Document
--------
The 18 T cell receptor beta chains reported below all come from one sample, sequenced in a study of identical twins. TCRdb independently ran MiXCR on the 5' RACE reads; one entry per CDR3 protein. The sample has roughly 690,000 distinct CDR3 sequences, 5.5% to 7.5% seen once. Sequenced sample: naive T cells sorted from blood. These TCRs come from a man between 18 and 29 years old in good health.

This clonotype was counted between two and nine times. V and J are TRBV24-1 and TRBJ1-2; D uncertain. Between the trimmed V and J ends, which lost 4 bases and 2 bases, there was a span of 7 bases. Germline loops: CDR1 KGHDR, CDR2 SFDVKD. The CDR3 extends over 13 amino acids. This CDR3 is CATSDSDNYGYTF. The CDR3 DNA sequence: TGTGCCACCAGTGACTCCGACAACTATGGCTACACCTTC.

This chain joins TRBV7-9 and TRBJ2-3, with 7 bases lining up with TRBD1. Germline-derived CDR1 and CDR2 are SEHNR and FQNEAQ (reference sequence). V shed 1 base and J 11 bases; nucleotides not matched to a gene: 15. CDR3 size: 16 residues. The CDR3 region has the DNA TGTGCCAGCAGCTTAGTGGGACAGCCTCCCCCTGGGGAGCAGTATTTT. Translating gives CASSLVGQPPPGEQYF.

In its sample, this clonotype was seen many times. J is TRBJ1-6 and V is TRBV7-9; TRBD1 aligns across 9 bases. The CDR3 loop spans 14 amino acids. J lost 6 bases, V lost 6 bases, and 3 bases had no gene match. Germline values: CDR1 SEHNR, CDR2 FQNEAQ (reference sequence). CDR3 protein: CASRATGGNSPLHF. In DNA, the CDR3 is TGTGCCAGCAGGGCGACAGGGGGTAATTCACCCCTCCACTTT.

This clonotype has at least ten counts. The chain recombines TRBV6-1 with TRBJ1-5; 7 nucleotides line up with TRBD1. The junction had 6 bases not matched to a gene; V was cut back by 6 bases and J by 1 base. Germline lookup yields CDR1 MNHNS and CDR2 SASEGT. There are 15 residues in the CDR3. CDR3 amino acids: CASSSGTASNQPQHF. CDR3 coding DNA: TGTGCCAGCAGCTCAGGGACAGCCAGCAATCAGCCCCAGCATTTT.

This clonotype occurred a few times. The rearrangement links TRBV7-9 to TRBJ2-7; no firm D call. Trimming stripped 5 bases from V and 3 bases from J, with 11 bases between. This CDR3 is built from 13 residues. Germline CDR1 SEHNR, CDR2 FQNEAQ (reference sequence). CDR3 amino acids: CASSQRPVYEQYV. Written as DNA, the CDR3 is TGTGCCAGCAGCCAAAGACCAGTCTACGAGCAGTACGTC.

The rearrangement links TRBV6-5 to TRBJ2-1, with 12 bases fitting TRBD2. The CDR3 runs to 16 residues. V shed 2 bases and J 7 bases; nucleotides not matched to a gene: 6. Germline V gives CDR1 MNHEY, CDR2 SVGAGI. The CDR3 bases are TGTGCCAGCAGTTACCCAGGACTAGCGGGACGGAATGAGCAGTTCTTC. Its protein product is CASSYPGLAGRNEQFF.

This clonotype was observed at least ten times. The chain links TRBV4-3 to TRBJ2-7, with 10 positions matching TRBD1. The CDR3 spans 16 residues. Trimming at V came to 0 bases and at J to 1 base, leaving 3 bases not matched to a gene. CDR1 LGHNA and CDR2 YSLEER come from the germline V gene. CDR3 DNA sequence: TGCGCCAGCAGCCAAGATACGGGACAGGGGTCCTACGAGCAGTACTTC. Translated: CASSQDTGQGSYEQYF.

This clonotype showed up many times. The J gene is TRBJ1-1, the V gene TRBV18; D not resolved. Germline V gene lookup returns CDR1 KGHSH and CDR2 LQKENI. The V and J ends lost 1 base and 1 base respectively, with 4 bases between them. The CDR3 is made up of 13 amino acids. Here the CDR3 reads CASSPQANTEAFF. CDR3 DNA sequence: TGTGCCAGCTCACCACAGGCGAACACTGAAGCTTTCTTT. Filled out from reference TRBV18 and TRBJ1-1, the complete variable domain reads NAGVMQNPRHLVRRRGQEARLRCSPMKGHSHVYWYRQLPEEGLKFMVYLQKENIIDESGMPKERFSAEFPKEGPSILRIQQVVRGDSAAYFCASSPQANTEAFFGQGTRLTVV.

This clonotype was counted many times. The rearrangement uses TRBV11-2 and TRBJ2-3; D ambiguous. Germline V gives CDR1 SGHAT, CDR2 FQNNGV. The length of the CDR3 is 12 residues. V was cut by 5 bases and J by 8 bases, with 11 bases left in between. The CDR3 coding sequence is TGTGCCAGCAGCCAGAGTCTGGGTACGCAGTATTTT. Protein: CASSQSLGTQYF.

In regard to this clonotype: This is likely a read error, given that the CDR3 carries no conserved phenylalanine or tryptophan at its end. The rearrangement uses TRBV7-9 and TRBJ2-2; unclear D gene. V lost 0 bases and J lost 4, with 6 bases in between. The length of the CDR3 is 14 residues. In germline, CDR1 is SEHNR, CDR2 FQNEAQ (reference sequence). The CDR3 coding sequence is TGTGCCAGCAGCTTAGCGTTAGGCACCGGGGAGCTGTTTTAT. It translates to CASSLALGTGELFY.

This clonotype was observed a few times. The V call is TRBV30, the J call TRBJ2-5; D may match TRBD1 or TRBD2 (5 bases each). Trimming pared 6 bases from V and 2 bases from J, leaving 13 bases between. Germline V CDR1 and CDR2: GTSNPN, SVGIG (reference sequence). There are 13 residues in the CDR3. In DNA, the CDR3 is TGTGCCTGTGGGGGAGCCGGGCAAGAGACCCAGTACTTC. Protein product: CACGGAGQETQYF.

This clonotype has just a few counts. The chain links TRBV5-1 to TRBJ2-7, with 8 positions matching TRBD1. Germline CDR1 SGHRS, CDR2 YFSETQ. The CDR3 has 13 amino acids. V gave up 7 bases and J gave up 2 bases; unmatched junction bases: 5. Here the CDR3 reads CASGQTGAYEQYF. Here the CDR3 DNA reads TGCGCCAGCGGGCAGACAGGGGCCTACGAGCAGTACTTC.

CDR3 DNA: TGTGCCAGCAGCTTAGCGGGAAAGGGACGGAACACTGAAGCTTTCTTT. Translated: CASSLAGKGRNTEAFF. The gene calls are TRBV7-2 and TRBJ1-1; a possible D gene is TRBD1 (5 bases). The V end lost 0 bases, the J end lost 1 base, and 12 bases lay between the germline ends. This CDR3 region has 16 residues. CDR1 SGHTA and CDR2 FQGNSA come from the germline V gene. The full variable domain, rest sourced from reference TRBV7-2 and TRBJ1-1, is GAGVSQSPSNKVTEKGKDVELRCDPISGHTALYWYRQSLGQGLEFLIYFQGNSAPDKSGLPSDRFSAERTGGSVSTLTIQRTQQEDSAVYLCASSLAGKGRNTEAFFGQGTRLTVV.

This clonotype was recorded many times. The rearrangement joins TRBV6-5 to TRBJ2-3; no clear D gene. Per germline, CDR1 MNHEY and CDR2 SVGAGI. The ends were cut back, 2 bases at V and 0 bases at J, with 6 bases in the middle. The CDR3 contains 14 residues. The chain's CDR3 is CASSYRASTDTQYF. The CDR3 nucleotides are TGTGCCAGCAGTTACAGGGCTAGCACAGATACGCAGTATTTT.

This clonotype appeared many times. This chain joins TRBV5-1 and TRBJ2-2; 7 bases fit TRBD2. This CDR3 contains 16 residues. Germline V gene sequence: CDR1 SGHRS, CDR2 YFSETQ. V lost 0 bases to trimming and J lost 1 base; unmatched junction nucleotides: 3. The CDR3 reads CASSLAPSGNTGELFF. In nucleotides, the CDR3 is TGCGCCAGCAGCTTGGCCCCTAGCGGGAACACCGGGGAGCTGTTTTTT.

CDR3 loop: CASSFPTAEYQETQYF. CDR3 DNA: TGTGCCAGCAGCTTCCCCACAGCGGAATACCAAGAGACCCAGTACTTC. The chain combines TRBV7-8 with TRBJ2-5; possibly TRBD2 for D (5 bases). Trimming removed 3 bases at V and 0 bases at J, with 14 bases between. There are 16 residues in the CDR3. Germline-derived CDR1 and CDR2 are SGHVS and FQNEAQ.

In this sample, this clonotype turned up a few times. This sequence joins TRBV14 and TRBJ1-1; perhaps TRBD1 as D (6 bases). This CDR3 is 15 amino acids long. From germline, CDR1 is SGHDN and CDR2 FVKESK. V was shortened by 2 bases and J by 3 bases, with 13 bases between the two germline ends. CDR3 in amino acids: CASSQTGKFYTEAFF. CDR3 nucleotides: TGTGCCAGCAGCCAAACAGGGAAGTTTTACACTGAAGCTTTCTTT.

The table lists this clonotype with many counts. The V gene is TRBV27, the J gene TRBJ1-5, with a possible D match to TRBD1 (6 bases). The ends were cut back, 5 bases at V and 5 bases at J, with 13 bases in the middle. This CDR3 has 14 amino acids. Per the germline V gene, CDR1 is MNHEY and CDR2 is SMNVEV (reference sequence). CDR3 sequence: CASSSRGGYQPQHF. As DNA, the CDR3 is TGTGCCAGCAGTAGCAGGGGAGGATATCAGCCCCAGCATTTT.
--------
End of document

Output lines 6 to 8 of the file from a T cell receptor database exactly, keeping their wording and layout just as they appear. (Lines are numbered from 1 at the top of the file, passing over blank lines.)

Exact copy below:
This clonotype occurred a few times. The rearrangement links TRBV7-9 to TRBJ2-7; no firm D call. Trimming stripped 5 bases from V and 3 bases from J, with 11 bases between. This CDR3 is built from 13 residues. Germline CDR1 SEHNR, CDR2 FQNEAQ (reference sequence). CDR3 amino acids: CASSQRPVYEQYV. Written as DNA, the CDR3 is TGTGCCAGCAGCCAAAGACCAGTCTACGAGCAGTACGTC.

The rearrangement links TRBV6-5 to TRBJ2-1, with 12 bases fitting TRBD2. The CDR3 runs to 16 residues. V shed 2 bases and J 7 bases; nucleotides not matched to a gene: 6. Germline V gives CDR1 MNHEY, CDR2 SVGAGI. The CDR3 bases are TGTGCCAGCAGTTACCCAGGACTAGCGGGACGGAATGAGCAGTTCTTC. Its protein product is CASSYPGLAGRNEQFF.

This clonotype was observed at least ten times. The chain links TRBV4-3 to TRBJ2-7, with 10 positions matching TRBD1. The CDR3 spans 16 residues. Trimming at V came to 0 bases and at J to 1 base, leaving 3 bases not matched to a gene. CDR1 LGHNA and CDR2 YSLEER come from the germline V gene. CDR3 DNA sequence: TGCGCCAGCAGCCAAGATACGGGACAGGGGTCCTACGAGCAGTACTTC. Translated: CASSQDTGQGSYEQYF.